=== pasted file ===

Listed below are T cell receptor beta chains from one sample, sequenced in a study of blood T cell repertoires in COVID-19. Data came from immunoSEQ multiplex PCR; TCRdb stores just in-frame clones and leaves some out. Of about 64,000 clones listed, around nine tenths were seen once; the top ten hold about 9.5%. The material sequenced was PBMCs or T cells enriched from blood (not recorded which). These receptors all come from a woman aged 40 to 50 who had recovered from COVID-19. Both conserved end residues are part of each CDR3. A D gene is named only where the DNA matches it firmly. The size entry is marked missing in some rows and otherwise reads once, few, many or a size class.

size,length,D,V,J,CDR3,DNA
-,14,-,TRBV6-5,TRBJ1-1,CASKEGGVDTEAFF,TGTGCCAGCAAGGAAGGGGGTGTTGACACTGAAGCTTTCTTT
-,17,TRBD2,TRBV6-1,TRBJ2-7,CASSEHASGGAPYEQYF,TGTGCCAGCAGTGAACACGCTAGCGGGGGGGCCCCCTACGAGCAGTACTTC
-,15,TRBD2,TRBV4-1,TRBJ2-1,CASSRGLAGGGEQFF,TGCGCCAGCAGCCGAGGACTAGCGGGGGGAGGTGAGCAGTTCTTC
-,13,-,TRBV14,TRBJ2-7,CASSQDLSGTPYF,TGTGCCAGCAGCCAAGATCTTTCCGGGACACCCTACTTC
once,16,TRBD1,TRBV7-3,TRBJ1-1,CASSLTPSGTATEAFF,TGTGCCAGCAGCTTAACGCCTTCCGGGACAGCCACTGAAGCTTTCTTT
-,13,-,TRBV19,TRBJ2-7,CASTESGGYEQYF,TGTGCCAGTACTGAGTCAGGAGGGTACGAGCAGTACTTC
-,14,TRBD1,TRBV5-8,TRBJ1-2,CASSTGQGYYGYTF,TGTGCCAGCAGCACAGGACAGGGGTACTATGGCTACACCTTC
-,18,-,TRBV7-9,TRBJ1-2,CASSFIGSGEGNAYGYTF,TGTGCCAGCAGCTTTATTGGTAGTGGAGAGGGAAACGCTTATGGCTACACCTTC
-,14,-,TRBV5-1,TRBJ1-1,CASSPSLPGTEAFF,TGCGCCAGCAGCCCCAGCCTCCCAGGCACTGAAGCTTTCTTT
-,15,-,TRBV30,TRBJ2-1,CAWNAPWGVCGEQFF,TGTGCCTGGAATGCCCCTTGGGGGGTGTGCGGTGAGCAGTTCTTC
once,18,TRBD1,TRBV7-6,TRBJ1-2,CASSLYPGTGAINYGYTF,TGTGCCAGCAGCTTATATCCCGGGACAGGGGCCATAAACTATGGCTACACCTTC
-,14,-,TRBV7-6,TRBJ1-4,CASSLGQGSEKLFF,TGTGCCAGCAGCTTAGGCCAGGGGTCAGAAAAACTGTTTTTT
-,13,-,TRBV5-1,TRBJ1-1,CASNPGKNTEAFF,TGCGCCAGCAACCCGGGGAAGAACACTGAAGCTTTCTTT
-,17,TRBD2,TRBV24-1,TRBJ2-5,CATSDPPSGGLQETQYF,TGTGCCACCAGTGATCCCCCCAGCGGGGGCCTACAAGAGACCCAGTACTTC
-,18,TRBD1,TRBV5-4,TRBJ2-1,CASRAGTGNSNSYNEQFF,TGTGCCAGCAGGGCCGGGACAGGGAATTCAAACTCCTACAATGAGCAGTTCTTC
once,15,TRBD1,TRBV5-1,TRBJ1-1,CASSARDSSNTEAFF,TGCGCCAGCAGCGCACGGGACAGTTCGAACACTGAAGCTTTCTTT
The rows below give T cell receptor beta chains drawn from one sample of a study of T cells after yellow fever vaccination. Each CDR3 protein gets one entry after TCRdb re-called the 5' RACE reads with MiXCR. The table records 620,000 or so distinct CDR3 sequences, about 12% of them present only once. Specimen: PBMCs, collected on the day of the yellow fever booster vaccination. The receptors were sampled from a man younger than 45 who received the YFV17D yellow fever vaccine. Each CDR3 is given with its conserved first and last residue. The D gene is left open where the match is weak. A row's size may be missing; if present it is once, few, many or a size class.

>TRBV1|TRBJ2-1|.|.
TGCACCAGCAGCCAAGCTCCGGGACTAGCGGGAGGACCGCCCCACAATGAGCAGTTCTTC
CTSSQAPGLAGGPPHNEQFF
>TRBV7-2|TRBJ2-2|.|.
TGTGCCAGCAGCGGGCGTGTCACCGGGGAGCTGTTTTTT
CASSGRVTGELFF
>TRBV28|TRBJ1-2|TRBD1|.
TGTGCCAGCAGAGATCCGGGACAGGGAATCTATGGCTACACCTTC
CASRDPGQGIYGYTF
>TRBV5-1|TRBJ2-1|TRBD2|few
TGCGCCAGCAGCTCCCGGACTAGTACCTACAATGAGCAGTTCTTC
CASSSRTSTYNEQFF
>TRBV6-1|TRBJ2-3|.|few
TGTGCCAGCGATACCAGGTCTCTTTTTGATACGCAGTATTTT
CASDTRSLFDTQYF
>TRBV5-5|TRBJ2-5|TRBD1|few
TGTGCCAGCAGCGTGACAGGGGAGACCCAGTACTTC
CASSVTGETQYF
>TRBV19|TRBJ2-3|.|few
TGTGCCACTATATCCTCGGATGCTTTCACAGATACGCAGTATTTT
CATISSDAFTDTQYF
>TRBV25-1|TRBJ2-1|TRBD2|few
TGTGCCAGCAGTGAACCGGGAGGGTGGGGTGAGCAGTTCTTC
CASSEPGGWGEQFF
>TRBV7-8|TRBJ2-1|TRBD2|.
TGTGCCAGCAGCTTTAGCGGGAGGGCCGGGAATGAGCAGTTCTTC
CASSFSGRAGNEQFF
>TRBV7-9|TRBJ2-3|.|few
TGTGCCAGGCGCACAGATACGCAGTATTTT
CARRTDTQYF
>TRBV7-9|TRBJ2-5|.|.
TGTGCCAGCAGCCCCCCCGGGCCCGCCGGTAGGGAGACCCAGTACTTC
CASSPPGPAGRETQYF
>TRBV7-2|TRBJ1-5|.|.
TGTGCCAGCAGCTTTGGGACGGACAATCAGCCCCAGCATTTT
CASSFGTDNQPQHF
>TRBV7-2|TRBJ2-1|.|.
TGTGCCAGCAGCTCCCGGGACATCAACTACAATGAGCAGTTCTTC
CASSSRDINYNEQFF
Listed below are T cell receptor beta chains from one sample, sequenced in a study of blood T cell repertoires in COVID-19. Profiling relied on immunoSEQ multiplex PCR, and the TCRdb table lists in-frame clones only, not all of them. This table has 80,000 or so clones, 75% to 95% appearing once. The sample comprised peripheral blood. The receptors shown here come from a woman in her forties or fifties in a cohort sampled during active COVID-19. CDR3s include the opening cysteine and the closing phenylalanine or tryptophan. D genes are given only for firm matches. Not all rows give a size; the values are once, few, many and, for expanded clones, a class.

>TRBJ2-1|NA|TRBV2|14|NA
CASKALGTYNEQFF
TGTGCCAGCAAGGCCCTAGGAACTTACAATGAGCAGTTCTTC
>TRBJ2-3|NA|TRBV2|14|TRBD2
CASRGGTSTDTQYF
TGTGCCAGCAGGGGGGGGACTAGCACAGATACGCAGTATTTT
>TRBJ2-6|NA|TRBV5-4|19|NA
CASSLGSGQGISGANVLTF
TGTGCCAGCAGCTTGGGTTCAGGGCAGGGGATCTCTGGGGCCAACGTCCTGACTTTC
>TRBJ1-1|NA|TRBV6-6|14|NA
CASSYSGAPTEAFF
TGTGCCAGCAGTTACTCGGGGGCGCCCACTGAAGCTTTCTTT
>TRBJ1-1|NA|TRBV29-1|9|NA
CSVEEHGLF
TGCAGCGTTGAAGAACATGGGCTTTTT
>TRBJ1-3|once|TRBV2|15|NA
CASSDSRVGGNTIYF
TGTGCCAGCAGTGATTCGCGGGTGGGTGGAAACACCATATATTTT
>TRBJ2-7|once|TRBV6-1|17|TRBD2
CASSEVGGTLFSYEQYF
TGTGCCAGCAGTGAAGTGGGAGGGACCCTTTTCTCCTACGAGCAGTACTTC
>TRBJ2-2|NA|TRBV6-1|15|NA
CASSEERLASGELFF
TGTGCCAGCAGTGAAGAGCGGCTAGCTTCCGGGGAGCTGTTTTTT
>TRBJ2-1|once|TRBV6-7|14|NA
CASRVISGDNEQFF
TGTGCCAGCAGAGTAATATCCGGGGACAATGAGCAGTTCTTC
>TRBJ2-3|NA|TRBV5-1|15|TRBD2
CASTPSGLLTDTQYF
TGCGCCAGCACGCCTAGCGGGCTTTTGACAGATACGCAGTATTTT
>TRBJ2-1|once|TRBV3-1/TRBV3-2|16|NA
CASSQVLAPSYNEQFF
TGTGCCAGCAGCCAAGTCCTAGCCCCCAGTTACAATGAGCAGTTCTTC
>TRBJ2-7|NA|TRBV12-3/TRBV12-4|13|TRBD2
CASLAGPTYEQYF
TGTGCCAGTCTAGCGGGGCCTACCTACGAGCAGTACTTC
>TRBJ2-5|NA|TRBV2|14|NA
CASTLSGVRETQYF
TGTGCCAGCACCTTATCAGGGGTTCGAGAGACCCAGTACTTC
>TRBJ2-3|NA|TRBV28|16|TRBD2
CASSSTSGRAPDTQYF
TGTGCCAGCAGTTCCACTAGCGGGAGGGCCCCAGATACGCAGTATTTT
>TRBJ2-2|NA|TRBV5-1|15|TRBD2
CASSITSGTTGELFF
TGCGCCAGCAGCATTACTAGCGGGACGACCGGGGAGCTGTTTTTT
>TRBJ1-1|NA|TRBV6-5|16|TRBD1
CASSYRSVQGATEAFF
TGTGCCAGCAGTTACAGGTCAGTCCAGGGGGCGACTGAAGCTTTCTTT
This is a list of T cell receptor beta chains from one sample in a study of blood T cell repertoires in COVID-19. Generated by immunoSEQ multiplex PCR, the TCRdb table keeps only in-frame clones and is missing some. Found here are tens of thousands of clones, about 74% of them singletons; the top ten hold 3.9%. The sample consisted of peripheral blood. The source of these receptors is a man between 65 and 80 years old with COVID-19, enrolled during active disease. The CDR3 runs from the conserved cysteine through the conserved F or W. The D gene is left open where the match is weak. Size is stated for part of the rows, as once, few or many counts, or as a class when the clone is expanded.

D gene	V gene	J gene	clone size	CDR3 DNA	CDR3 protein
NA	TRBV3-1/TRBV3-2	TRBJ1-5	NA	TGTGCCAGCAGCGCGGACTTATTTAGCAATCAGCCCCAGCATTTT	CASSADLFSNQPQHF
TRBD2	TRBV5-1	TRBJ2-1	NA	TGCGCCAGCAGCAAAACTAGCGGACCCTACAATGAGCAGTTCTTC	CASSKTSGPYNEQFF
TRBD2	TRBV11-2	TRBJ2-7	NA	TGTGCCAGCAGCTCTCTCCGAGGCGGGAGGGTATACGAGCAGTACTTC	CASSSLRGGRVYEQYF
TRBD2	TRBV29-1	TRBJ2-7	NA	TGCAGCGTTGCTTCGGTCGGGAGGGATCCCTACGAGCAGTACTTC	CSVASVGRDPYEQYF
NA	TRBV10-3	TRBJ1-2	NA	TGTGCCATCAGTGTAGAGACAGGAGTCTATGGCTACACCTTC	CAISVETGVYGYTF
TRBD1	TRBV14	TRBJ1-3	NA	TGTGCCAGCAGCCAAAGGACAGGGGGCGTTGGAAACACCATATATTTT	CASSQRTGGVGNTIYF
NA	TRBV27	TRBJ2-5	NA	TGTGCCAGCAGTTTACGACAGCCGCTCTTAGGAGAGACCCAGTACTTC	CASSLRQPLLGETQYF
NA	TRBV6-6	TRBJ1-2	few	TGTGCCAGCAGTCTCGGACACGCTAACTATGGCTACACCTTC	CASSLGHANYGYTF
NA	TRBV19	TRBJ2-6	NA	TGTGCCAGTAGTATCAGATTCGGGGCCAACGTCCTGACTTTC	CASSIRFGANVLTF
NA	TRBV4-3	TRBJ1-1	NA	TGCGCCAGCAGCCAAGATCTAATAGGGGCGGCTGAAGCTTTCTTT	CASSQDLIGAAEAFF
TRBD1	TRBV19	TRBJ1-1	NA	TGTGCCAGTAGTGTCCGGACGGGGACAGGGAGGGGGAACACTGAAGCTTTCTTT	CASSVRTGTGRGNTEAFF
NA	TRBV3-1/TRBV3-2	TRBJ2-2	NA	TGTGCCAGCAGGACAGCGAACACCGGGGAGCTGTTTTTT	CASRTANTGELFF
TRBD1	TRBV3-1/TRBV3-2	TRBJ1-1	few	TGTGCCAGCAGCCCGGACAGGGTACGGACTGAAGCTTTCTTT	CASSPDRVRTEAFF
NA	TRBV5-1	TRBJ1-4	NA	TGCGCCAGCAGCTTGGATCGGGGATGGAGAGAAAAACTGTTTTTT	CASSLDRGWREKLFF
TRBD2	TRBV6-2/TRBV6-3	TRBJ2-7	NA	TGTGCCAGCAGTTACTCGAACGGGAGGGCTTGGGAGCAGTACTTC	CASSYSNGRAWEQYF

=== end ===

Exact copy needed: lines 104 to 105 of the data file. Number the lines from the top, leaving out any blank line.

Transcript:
TGCGCCAGCAGCATTACTAGCGGGACGACCGGGGAGCTGTTTTTT
>TRBJ1-1|NA|TRBV6-5|16|TRBD1